Talking To Your Kids About The Coronavirus

March 13, 2020
Mom talking to her daughter at a kitchen table



With the announcement that K-12 schools across Ohio closing down for the next three weeks, and all sorts of cancelations happening across Northeast Ohio, parents might find themselves overwhelmed with anxiety and concern - not only in how to handle childcare or worry about meals, but also in how to talk to our kids about the coronavirus and exactly what it is and means for them and others. It can be hard to wrap around adult minds around the pandemic, trying to explain it to children can be even trickier.

Experts have weighed in with great suggestions on teaching our children why social distancing is happening and how to teach them to flatten the curve without causing anxiety or overwhelming them with fear. The number one piece of advice? Stay calm and focus on proactive steps people are taking.

That's what we did in my family. My eight year old has known about the coronavirus as long as I have. I've sprinkled information in bits and pieces over the last few weeks and let him watch some news programs too. He and his friends had already been chatting about it at school and he shared with me some of the myths and some of the truths he heard. We are washing our hands and using the Purell. A lot.

He had a field trip canceled for this week and was super bummed but told me he understood why it had to happen. And I promised him that we'd find a way to take that trip to Hale Farm later in the Spring or this summer. Yesterday, when we got word that schools would be closing, he was thrilled - until he realized he'd still be doing work at home. No second grader wants that news. ;) But this morning on the way to school we talked a little bit more about what "flattening the curve" means. I asked him to describe it in his own words. He said "If two people have it and they go to a store or popular place, then everyone there could get it to but if they stay home then all those other people won't and so doctors and nurses are able to help more". Kids are sometimes a lot smarter than we give them credit for.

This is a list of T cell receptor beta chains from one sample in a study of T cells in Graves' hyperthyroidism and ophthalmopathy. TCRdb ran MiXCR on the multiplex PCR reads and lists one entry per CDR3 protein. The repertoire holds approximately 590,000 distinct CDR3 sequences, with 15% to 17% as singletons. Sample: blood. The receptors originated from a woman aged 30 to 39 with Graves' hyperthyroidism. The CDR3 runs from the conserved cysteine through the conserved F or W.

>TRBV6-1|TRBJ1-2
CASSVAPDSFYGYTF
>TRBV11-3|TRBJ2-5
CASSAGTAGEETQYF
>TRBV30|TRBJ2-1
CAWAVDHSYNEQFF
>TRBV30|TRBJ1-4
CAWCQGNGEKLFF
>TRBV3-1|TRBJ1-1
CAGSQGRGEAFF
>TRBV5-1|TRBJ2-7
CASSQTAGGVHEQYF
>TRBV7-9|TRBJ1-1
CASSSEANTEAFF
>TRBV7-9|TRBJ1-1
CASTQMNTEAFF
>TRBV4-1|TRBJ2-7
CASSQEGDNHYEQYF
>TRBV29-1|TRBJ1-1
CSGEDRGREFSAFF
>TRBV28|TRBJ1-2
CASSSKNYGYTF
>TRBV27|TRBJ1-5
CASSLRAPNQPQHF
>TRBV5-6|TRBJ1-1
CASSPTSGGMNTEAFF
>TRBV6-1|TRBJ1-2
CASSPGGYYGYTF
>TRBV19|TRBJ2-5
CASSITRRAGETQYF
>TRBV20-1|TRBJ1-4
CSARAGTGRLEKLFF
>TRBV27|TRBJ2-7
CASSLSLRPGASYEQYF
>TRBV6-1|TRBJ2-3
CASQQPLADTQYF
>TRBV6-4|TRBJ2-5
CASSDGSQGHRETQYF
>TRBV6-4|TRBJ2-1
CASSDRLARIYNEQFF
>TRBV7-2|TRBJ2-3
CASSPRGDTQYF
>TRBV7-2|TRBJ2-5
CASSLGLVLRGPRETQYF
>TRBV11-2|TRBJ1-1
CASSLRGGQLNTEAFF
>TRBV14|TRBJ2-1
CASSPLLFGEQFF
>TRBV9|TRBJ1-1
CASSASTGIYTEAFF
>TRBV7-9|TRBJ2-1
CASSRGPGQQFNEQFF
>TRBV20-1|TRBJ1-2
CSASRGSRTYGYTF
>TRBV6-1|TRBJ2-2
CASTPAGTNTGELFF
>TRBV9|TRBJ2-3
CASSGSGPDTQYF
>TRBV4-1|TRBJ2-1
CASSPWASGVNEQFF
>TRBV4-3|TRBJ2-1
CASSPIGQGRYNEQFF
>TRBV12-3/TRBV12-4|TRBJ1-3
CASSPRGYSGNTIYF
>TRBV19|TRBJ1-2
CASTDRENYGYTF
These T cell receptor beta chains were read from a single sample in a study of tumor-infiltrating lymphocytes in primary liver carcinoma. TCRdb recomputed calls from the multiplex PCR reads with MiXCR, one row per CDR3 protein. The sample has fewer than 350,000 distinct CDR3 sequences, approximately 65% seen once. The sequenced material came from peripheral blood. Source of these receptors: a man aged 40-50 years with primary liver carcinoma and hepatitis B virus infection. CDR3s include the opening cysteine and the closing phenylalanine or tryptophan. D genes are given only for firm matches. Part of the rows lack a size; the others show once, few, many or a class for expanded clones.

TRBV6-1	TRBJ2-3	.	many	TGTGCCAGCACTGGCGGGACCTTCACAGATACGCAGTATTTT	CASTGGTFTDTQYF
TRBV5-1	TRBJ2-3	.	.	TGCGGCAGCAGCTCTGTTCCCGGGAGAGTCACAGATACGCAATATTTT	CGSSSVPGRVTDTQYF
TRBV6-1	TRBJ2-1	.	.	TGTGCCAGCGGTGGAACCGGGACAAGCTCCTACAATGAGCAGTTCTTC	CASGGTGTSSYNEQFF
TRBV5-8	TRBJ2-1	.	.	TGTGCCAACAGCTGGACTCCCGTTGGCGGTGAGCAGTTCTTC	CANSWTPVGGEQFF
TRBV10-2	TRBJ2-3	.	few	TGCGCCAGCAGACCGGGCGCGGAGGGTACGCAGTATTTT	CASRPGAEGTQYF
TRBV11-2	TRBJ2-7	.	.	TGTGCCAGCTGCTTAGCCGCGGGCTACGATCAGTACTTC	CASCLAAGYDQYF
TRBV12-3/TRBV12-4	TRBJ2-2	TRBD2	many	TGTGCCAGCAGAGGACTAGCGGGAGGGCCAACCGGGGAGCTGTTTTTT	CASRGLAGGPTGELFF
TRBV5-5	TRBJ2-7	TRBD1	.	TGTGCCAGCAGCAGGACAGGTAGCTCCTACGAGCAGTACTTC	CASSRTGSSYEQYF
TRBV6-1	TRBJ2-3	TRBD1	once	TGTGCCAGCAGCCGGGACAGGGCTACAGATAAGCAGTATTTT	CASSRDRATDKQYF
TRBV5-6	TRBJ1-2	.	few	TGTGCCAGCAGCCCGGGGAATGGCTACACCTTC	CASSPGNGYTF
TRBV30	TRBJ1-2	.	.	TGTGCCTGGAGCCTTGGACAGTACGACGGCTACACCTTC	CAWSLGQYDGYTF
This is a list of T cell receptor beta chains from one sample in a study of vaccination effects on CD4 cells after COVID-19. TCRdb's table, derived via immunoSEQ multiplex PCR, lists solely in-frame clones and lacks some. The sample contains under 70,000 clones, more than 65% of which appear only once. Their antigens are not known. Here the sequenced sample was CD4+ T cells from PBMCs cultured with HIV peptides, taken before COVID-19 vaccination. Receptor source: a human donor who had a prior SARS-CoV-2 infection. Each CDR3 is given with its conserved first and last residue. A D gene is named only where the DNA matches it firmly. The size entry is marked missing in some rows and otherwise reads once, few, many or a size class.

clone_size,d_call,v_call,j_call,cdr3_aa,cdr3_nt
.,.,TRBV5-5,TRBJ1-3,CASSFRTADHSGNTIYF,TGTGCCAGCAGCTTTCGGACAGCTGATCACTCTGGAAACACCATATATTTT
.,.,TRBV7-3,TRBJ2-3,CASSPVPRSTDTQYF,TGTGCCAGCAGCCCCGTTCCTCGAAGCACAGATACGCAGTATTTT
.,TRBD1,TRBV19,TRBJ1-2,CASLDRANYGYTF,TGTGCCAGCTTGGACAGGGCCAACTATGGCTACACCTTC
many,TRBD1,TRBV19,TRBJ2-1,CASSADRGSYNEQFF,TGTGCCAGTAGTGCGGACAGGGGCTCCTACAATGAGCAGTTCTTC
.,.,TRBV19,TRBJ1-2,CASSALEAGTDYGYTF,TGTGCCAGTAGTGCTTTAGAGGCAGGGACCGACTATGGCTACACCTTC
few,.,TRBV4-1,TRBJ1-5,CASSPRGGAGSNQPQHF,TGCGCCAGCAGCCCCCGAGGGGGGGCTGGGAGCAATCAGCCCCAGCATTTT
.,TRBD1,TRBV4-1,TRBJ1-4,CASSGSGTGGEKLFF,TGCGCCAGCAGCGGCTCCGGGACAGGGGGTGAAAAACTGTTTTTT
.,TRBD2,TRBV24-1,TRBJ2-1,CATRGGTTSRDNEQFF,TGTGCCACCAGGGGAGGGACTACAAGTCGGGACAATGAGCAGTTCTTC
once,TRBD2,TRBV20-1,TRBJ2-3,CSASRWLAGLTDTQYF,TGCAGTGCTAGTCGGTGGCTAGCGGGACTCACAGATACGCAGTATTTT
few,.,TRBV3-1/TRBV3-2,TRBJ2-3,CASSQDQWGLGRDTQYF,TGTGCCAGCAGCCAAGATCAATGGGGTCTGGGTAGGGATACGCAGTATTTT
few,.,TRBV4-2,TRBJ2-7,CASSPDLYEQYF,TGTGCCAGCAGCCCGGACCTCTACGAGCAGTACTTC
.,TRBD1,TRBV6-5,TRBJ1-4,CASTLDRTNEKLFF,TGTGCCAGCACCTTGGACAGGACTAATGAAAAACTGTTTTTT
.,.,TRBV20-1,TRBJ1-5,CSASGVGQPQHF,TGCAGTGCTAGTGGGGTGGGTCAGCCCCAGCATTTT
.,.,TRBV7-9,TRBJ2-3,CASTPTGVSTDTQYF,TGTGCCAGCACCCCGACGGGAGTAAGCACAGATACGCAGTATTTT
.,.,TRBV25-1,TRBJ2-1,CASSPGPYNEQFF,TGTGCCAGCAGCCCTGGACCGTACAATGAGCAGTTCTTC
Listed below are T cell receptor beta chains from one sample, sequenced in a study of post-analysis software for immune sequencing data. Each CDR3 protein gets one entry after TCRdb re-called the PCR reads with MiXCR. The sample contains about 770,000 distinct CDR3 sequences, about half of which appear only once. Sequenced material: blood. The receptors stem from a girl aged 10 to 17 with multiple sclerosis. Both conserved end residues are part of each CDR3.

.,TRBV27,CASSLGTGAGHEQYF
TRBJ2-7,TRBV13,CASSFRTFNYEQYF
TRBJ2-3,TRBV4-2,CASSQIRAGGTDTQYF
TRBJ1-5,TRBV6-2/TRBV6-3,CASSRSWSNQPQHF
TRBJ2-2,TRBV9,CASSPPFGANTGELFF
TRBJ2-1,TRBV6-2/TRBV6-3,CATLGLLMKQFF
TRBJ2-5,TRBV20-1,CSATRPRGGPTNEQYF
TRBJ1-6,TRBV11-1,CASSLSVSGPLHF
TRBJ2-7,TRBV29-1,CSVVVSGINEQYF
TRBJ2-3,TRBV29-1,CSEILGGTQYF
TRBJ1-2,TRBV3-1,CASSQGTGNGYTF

I know my anxiety has hit highs and lows as I worry about him and my parents (all with compromised immune systems) but I also know it's important to not let my grown up concerns steal my kid his joy. So we also talk about all the amazing, wonderful things communities are doing too. We talked about how his classmates won't have to worry about getting a hot breakfast or lunch and how important it is right now to do what Fred Rogers always told us:

Look for the helpers.

Helpers like Kevin Love and the Cavs. Helpers like the Red Cross. Helpers like all the different area businesses and people stepping up and supporting communities not just here in Ohio but coast to coast and across the globe.

This weekend, maybe have them make their own illustration of "flattening the curve" or maybe let them pick out their favorite "WashYourLyric" poster.  You might also consider letting them watch a program that can help you educate them. Show them who those "helpers" are and let them help where they can too. You don't have to overwhelm them with news, but you can let them be a part of the plan that we are all taking to keep each other safe. Then, maybe binge their favorite shows on your streaming platform and use this time as an extended adventure at home.

We are going to get to the other side of this - it's going to take time. Meanwhile, let's use this as a great teaching opportunity for our children. We can't escape talking to our kids about the pandemic, but we can keep them calm and be honest and trust that they can handle the information. Kids are incredibly resilient and wise and we don't have to be scared to have these hard conversations. They will get it.